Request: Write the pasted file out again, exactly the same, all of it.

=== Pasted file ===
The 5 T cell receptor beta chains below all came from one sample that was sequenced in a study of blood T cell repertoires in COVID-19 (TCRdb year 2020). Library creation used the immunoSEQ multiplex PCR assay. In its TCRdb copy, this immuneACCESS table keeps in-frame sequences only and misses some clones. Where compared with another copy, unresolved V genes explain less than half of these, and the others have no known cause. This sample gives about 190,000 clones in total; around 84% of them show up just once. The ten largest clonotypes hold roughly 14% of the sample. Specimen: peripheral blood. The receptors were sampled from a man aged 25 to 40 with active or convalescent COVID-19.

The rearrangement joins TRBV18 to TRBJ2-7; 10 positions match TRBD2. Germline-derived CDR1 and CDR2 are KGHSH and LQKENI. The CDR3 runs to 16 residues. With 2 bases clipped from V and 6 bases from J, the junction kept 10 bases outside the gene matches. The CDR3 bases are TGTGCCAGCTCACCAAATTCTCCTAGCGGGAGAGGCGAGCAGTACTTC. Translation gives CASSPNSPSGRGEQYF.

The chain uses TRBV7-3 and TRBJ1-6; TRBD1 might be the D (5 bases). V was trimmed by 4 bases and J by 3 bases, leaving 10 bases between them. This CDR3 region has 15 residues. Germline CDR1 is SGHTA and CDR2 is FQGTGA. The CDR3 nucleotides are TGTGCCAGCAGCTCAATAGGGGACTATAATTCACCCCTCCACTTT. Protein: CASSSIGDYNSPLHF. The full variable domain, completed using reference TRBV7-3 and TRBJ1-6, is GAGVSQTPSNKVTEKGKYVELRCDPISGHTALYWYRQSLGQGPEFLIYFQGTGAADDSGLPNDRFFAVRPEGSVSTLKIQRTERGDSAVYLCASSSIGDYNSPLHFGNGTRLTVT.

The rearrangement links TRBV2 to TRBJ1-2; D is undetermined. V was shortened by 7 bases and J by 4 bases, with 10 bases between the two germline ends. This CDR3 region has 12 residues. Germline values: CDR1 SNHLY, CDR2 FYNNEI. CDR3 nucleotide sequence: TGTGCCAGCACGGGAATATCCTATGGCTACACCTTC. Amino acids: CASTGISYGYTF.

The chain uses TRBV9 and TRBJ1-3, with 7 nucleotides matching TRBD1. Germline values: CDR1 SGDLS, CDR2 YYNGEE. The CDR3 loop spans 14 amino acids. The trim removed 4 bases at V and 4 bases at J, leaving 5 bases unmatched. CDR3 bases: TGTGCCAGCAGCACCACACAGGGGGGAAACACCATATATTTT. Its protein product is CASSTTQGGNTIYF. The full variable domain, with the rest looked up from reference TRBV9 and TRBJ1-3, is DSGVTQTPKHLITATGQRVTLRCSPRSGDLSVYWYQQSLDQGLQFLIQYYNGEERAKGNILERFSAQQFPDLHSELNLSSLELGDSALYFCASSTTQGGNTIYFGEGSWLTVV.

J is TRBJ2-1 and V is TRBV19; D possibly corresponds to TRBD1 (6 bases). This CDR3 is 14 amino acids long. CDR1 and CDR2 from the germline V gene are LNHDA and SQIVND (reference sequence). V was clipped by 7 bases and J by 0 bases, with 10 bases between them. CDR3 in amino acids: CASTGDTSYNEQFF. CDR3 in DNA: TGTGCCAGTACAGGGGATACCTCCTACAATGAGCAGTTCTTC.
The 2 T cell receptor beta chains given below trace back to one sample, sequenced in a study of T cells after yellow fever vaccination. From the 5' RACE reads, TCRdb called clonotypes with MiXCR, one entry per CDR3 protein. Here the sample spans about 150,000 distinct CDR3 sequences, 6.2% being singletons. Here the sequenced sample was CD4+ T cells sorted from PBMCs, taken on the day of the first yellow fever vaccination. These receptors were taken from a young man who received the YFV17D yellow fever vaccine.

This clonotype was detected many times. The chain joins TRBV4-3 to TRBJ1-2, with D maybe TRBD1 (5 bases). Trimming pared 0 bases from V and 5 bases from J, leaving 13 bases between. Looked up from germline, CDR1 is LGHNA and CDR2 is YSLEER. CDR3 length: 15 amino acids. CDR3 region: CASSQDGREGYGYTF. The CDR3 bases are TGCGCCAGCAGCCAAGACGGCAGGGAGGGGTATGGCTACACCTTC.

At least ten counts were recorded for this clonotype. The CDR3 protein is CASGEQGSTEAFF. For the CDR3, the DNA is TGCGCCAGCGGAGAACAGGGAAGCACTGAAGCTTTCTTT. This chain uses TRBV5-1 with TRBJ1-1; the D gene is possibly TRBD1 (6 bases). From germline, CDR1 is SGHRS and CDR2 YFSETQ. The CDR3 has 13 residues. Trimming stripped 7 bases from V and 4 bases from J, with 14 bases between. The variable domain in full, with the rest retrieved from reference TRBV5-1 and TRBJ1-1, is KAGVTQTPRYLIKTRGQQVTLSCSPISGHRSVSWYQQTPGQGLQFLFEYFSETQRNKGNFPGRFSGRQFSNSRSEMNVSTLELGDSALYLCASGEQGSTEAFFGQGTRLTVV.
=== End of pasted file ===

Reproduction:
The 5 T cell receptor beta chains below all came from one sample that was sequenced in a study of blood T cell repertoires in COVID-19 (TCRdb year 2020). Library creation used the immunoSEQ multiplex PCR assay. In its TCRdb copy, this immuneACCESS table keeps in-frame sequences only and misses some clones. Where compared with another copy, unresolved V genes explain less than half of these, and the others have no known cause. This sample gives about 190,000 clones in total; around 84% of them show up just once. The ten largest clonotypes hold roughly 14% of the sample. Specimen: peripheral blood. The receptors were sampled from a man aged 25 to 40 with active or convalescent COVID-19.

The rearrangement joins TRBV18 to TRBJ2-7; 10 positions match TRBD2. Germline-derived CDR1 and CDR2 are KGHSH and LQKENI. The CDR3 runs to 16 residues. With 2 bases clipped from V and 6 bases from J, the junction kept 10 bases outside the gene matches. The CDR3 bases are TGTGCCAGCTCACCAAATTCTCCTAGCGGGAGAGGCGAGCAGTACTTC. Translation gives CASSPNSPSGRGEQYF.

The chain uses TRBV7-3 and TRBJ1-6; TRBD1 might be the D (5 bases). V was trimmed by 4 bases and J by 3 bases, leaving 10 bases between them. This CDR3 region has 15 residues. Germline CDR1 is SGHTA and CDR2 is FQGTGA. The CDR3 nucleotides are TGTGCCAGCAGCTCAATAGGGGACTATAATTCACCCCTCCACTTT. Protein: CASSSIGDYNSPLHF. The full variable domain, completed using reference TRBV7-3 and TRBJ1-6, is GAGVSQTPSNKVTEKGKYVELRCDPISGHTALYWYRQSLGQGPEFLIYFQGTGAADDSGLPNDRFFAVRPEGSVSTLKIQRTERGDSAVYLCASSSIGDYNSPLHFGNGTRLTVT.

The rearrangement links TRBV2 to TRBJ1-2; D is undetermined. V was shortened by 7 bases and J by 4 bases, with 10 bases between the two germline ends. This CDR3 region has 12 residues. Germline values: CDR1 SNHLY, CDR2 FYNNEI. CDR3 nucleotide sequence: TGTGCCAGCACGGGAATATCCTATGGCTACACCTTC. Amino acids: CASTGISYGYTF.

The chain uses TRBV9 and TRBJ1-3, with 7 nucleotides matching TRBD1. Germline values: CDR1 SGDLS, CDR2 YYNGEE. The CDR3 loop spans 14 amino acids. The trim removed 4 bases at V and 4 bases at J, leaving 5 bases unmatched. CDR3 bases: TGTGCCAGCAGCACCACACAGGGGGGAAACACCATATATTTT. Its protein product is CASSTTQGGNTIYF. The full variable domain, with the rest looked up from reference TRBV9 and TRBJ1-3, is DSGVTQTPKHLITATGQRVTLRCSPRSGDLSVYWYQQSLDQGLQFLIQYYNGEERAKGNILERFSAQQFPDLHSELNLSSLELGDSALYFCASSTTQGGNTIYFGEGSWLTVV.

J is TRBJ2-1 and V is TRBV19; D possibly corresponds to TRBD1 (6 bases). This CDR3 is 14 amino acids long. CDR1 and CDR2 from the germline V gene are LNHDA and SQIVND (reference sequence). V was clipped by 7 bases and J by 0 bases, with 10 bases between them. CDR3 in amino acids: CASTGDTSYNEQFF. CDR3 in DNA: TGTGCCAGTACAGGGGATACCTCCTACAATGAGCAGTTCTTC.
The 2 T cell receptor beta chains given below trace back to one sample, sequenced in a study of T cells after yellow fever vaccination. From the 5' RACE reads, TCRdb called clonotypes with MiXCR, one entry per CDR3 protein. Here the sample spans about 150,000 distinct CDR3 sequences, 6.2% being singletons. Here the sequenced sample was CD4+ T cells sorted from PBMCs, taken on the day of the first yellow fever vaccination. These receptors were taken from a young man who received the YFV17D yellow fever vaccine.

This clonotype was detected many times. The chain joins TRBV4-3 to TRBJ1-2, with D maybe TRBD1 (5 bases). Trimming pared 0 bases from V and 5 bases from J, leaving 13 bases between. Looked up from germline, CDR1 is LGHNA and CDR2 is YSLEER. CDR3 length: 15 amino acids. CDR3 region: CASSQDGREGYGYTF. The CDR3 bases are TGCGCCAGCAGCCAAGACGGCAGGGAGGGGTATGGCTACACCTTC.

At least ten counts were recorded for this clonotype. The CDR3 protein is CASGEQGSTEAFF. For the CDR3, the DNA is TGCGCCAGCGGAGAACAGGGAAGCACTGAAGCTTTCTTT. This chain uses TRBV5-1 with TRBJ1-1; the D gene is possibly TRBD1 (6 bases). From germline, CDR1 is SGHRS and CDR2 YFSETQ. The CDR3 has 13 residues. Trimming stripped 7 bases from V and 4 bases from J, with 14 bases between. The variable domain in full, with the rest retrieved from reference TRBV5-1 and TRBJ1-1, is KAGVTQTPRYLIKTRGQQVTLSCSPISGHRSVSWYQQTPGQGLQFLFEYFSETQRNKGNFPGRFSGRQFSNSRSEMNVSTLELGDSALYLCASGEQGSTEAFFGQGTRLTVV.